like i said i tried to be unaware of the fact that this was going to be posted, but of course you can’t help but be a little aware. although as you can see, my handwriting when i’m conscious about it being seen or read by anyone else is also very different: it’s so much neater, but also looks rehearsed, unnatural.


at the end of the day, before i leave the office, i write the things i need to prioritize the following day, a feature that's also available on outlook, and all these productivity apps on my iPhone

my normal, everyday penmanship is very relaxed and i guess comfortable. i write still in block letters, with some elements of script, looping l’s and f’s and e’s, connecting as many letters as i can without looking like the product of an all-girls catholic school.


a typical pre-climb checklist for a four-day affair in kibungan
one might also ask why i prefer to write in long hand when i’m also a very good typist. i think that writing longhand helps me organize my thoughts better, plus i find the exercise therapeutic. i haven’t studied whether i’m able to translate my thoughts faster when i’m on a keyboard or when i’m armed with a pen, but i will tell you this: i still keep a paper planner, still write down my grocery list, always prepare checklists before a major trip, even write some of my blog entries before typing them again later.

kindly forgive the petty subject matter, the pretentious style, and the horrendous grammar: i was 17 years old when i wrote the page on the left, 19 on the right. i'm trying to illustrate how my handwriting has evolved, but i guess it is also clear that my writing style has matured.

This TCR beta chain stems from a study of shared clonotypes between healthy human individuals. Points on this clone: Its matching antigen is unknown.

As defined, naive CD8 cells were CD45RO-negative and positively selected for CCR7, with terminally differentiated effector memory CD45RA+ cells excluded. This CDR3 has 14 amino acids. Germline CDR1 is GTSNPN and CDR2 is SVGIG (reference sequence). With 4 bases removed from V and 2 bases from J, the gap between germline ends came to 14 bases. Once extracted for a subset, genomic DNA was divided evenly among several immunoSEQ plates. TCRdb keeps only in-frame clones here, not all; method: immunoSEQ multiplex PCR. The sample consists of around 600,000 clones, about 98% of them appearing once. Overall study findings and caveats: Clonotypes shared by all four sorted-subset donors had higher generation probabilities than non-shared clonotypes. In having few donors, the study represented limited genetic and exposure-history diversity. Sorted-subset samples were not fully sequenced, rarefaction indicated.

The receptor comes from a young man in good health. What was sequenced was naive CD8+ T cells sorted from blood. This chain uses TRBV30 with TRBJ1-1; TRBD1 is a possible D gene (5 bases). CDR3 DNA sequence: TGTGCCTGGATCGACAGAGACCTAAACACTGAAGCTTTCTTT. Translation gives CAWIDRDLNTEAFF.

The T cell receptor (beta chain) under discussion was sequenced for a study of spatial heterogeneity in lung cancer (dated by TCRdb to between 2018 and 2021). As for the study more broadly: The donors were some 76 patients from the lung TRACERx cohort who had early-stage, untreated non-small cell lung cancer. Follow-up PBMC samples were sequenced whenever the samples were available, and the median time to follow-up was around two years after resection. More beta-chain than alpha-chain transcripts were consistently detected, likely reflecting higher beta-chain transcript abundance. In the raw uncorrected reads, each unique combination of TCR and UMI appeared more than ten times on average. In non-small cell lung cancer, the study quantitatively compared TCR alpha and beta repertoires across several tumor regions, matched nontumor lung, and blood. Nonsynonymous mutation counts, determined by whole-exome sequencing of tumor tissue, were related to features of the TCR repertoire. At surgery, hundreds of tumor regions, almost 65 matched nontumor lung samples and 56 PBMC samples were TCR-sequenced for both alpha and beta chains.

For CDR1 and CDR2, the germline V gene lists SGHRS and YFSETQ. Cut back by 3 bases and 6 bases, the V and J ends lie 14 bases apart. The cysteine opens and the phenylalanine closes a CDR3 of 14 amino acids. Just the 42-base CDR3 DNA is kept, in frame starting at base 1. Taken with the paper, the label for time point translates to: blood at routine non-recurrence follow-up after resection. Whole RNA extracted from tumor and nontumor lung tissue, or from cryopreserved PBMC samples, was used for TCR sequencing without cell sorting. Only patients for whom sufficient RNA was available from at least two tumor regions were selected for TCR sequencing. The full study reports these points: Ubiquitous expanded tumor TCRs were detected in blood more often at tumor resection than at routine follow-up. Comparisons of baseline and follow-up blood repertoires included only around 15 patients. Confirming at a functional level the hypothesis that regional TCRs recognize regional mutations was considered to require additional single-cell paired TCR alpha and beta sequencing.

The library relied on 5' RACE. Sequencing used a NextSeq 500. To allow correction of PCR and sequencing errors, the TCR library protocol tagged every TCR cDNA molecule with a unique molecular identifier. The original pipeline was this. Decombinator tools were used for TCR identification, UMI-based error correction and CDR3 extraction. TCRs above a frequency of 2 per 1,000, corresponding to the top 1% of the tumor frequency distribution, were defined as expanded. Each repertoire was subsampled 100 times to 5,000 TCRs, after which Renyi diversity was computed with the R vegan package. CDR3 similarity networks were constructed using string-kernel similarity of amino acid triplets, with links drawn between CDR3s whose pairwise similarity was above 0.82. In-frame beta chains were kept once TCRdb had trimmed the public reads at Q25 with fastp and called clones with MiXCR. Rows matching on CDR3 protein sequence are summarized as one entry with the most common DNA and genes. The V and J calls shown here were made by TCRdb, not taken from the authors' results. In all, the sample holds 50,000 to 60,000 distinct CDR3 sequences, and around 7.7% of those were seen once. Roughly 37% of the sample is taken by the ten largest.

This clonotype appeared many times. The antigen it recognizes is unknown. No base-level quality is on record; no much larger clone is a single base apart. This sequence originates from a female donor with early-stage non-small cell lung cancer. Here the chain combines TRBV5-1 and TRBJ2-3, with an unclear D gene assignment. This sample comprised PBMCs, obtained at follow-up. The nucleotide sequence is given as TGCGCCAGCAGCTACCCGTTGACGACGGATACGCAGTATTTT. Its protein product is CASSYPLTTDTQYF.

i’m sure some of you may have come across this article about how smarter people write things down. i wasn’t aware of that before: i don’t prefer to write down things to make people think i’m smarter, nor do i think it will make me smarter. quite simply, it’s just something that i’ve gotten used to, one of those things i tend to do like a reflex, something that feels natural. i’m extremely pleased people like my penmanship. it’s a source of flattery unlike any other, and i am thankful, because in a way, people appreciate something i actually unconsciously worked hard to improve. i have a journal from way back in high school, and anyone will see how my hand has vastly improved. last year, i finally decided to seriously pursue dip pen and brush calligraphy. i’m still deeply disappointed with how little i’ve achieved in getting better. but as the above handwriting samples will show, one doesn’t get better overnight. not even a year. as i’ve told someone who said my penmanship was “nakakaloka”, it takes patience, and lots and lots of practice. and that’s exactly what i intend to do.